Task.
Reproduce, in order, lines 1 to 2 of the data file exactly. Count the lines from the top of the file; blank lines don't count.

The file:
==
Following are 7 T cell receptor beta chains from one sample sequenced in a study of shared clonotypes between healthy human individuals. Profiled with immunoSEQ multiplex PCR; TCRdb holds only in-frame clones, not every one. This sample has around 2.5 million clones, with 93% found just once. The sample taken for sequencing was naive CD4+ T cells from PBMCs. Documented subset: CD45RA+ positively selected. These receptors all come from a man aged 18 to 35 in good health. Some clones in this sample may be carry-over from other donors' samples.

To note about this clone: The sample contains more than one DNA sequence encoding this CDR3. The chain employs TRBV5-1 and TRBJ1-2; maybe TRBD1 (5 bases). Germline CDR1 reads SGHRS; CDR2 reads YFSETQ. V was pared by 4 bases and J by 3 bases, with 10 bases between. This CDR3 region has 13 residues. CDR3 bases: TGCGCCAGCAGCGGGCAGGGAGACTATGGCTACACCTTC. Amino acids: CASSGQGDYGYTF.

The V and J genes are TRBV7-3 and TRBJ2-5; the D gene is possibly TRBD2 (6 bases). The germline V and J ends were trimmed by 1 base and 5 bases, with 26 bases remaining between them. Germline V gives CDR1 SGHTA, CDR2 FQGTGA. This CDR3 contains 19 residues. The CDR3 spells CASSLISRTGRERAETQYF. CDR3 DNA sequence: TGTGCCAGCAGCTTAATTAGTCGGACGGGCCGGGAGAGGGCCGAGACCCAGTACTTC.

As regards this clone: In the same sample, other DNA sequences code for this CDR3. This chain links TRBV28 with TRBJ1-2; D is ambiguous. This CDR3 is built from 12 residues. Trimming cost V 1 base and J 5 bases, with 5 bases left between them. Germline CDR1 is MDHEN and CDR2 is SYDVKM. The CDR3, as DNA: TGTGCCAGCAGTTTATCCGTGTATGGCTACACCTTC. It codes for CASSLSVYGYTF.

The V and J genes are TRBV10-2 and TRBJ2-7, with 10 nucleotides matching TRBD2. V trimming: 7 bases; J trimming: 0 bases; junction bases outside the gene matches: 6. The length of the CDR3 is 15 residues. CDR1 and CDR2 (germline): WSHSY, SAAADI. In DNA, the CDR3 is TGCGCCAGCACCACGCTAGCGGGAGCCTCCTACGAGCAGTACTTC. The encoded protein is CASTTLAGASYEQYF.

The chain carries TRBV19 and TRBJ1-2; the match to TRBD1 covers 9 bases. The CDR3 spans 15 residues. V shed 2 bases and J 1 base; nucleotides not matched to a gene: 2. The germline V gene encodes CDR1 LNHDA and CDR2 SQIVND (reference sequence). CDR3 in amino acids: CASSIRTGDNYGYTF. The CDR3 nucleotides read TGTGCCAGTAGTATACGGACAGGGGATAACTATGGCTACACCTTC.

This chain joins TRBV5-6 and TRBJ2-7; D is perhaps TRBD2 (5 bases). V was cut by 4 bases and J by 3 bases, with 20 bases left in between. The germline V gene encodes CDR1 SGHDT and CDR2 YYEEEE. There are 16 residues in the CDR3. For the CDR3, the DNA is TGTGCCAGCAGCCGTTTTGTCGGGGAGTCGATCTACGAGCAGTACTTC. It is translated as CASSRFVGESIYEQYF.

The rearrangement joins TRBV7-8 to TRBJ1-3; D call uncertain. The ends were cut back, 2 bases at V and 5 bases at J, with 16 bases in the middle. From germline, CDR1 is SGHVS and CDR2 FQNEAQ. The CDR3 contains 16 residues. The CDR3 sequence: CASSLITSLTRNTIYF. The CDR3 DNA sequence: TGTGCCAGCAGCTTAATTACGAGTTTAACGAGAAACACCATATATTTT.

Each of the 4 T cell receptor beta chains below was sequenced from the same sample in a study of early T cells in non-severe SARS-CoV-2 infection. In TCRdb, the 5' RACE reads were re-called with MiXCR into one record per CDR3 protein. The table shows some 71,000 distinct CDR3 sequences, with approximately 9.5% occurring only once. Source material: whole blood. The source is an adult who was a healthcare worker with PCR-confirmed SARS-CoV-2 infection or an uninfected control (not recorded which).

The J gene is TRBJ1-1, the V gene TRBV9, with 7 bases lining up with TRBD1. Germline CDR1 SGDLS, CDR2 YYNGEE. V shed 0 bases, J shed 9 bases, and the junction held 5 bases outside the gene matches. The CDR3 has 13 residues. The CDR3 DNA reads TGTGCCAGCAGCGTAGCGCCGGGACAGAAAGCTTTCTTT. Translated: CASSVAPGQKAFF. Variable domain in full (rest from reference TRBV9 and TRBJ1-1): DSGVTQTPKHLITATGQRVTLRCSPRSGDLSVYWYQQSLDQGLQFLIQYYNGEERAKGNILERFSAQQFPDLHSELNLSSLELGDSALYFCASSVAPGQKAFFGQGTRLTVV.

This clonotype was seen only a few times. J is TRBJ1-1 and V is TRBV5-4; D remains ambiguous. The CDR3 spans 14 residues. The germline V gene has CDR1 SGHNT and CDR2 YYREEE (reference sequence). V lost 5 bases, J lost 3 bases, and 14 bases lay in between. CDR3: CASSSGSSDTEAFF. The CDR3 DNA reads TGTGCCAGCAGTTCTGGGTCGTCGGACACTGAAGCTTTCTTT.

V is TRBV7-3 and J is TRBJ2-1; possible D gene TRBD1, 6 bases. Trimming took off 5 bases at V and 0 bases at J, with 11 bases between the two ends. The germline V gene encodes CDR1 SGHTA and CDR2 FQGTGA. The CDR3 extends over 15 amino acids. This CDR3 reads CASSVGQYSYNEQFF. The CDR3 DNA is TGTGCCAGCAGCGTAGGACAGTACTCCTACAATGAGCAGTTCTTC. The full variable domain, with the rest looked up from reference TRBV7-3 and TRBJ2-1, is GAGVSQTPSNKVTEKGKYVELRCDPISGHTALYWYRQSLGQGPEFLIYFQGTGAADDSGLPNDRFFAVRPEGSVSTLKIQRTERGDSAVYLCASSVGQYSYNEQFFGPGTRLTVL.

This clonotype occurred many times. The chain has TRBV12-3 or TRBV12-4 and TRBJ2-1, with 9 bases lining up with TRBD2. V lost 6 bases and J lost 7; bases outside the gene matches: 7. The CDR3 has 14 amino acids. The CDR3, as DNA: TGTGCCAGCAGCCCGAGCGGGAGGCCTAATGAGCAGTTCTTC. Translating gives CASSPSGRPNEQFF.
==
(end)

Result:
Following are 7 T cell receptor beta chains from one sample sequenced in a study of shared clonotypes between healthy human individuals. Profiled with immunoSEQ multiplex PCR; TCRdb holds only in-frame clones, not every one. This sample has around 2.5 million clones, with 93% found just once. The sample taken for sequencing was naive CD4+ T cells from PBMCs. Documented subset: CD45RA+ positively selected. These receptors all come from a man aged 18 to 35 in good health. Some clones in this sample may be carry-over from other donors' samples.

To note about this clone: The sample contains more than one DNA sequence encoding this CDR3. The chain employs TRBV5-1 and TRBJ1-2; maybe TRBD1 (5 bases). Germline CDR1 reads SGHRS; CDR2 reads YFSETQ. V was pared by 4 bases and J by 3 bases, with 10 bases between. This CDR3 region has 13 residues. CDR3 bases: TGCGCCAGCAGCGGGCAGGGAGACTATGGCTACACCTTC. Amino acids: CASSGQGDYGYTF.